Today’s post exists only because my daughter decided to love me last night and play with my hair.
This was an unpredictable event that led to a post on predictability.
See, normally I am in bed by nine o’clock. I’m one of those weird people who go to sleep early and rise with the chickens.
BUT…last night, after watching Dancing With The Stars, my daughter decided to give me a little mommy affection by playing with my hair for AN ENTIRE HOUR.
For any women out there somehow not in the know of why this is AMAZING, and for anyone of the male origin who is oblivious as to why women like to have their hair played with: IT IS THE MOST RELAXING THING IN THE WORLD. Makes your bones gooey and your lids heavy.
Maybe she just wanted to stay up. Who knows? Who cares? I take all the petting I can get.
Anyway…the television stayed on and a show I had seen advertised but never watched came on: Castle.
If you know this show and love it, then I’m sorry for my ignorance. I am asleep when other adults watch the cool stuff.
If you don’t know this show, then I’m glad to introduce you and recommend you check it out.
Watch the scene here:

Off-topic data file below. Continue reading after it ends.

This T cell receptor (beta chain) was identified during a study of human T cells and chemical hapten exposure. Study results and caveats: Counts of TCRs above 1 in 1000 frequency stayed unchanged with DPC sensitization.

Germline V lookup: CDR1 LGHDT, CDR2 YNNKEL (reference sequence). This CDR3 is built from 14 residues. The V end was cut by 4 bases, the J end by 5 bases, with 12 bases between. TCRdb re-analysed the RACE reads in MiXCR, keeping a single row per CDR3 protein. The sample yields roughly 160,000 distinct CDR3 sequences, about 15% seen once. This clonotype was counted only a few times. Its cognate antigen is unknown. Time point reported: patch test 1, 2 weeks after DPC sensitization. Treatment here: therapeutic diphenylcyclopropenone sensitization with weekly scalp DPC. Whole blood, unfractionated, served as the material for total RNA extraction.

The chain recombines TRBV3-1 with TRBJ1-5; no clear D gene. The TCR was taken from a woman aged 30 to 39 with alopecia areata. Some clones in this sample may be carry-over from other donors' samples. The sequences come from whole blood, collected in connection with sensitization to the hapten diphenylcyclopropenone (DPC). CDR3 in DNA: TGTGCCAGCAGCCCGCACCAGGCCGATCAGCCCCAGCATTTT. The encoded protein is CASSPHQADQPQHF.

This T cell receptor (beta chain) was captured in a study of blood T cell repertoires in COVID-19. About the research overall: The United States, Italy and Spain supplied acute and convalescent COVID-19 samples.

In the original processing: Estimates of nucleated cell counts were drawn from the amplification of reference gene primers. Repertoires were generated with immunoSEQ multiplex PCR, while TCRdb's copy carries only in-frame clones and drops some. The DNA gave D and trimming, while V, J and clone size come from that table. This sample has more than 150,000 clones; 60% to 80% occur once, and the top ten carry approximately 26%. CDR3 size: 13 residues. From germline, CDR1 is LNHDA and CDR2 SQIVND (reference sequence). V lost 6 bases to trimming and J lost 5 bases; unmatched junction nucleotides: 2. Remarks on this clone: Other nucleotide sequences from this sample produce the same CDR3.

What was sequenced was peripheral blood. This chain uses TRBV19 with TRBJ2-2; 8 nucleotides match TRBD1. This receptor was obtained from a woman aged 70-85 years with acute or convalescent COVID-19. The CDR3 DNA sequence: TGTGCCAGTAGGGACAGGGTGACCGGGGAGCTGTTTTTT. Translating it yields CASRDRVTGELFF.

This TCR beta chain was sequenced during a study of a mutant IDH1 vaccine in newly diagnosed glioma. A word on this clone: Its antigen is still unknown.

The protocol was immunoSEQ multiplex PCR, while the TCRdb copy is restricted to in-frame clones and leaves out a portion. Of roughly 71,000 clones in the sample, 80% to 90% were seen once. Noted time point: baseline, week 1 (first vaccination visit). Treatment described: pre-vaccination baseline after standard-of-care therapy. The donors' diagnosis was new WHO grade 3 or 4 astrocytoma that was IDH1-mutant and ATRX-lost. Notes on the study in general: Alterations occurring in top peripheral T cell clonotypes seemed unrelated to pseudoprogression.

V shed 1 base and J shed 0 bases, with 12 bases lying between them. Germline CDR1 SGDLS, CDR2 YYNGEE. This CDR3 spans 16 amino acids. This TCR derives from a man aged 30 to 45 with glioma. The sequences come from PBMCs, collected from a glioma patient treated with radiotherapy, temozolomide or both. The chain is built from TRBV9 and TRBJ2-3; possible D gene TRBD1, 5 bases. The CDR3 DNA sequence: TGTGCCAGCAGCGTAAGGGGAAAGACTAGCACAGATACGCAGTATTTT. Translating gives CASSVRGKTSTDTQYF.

Now…let me clarify a couple things about predictability.
First…All genre fiction has a level of predictability because that is how the genre is defined.
A Paranormal Young Adult Romance is pretty self explanatory. Reader’s know what to expect when they buy a book in any specific genre.
TO A POINT.
Like the writers say (in so many words) in the scene from Castle: Be original, please.
This is the kind of predictability that I, as a writer, fight against every time I sit down to type.
It’s the kind of predictability that takes AWAY from the story rather than ADDING to it because it follows a path well worn by other writers.
Ever read a book and think, “Wow. That was so similar to (insert book title here)!”
I have. And I hate it when it happens.
What do I love? Novels that blur the typical guidelines for characters, relationships, conflicts and plot.
I like to be captivated. I like characters who are different from every other character in every other book. I like plots that don’t need nonsensical knots tied in places they don’t belong in order to force the threads together. And…I like conflict that extends the bounds of the norm.
Belonging to a genre requires certain predictabilities. Think about it…How many romance novels have an unhappy ending? How many mysteries don’t solve the crime?
These books have a level of predictability in how they may end, but the journey to that end is what is so much fun…especially if the writer keeps the reader constantly peering around the corner to the next scene.
So…to all my writer friends out there: Think Outside The Box.
**And yes…I do consider a nine o’clock show Late Night TV. Seriously.
How about you? How do you feel about predictability in genre fiction? In your own writing?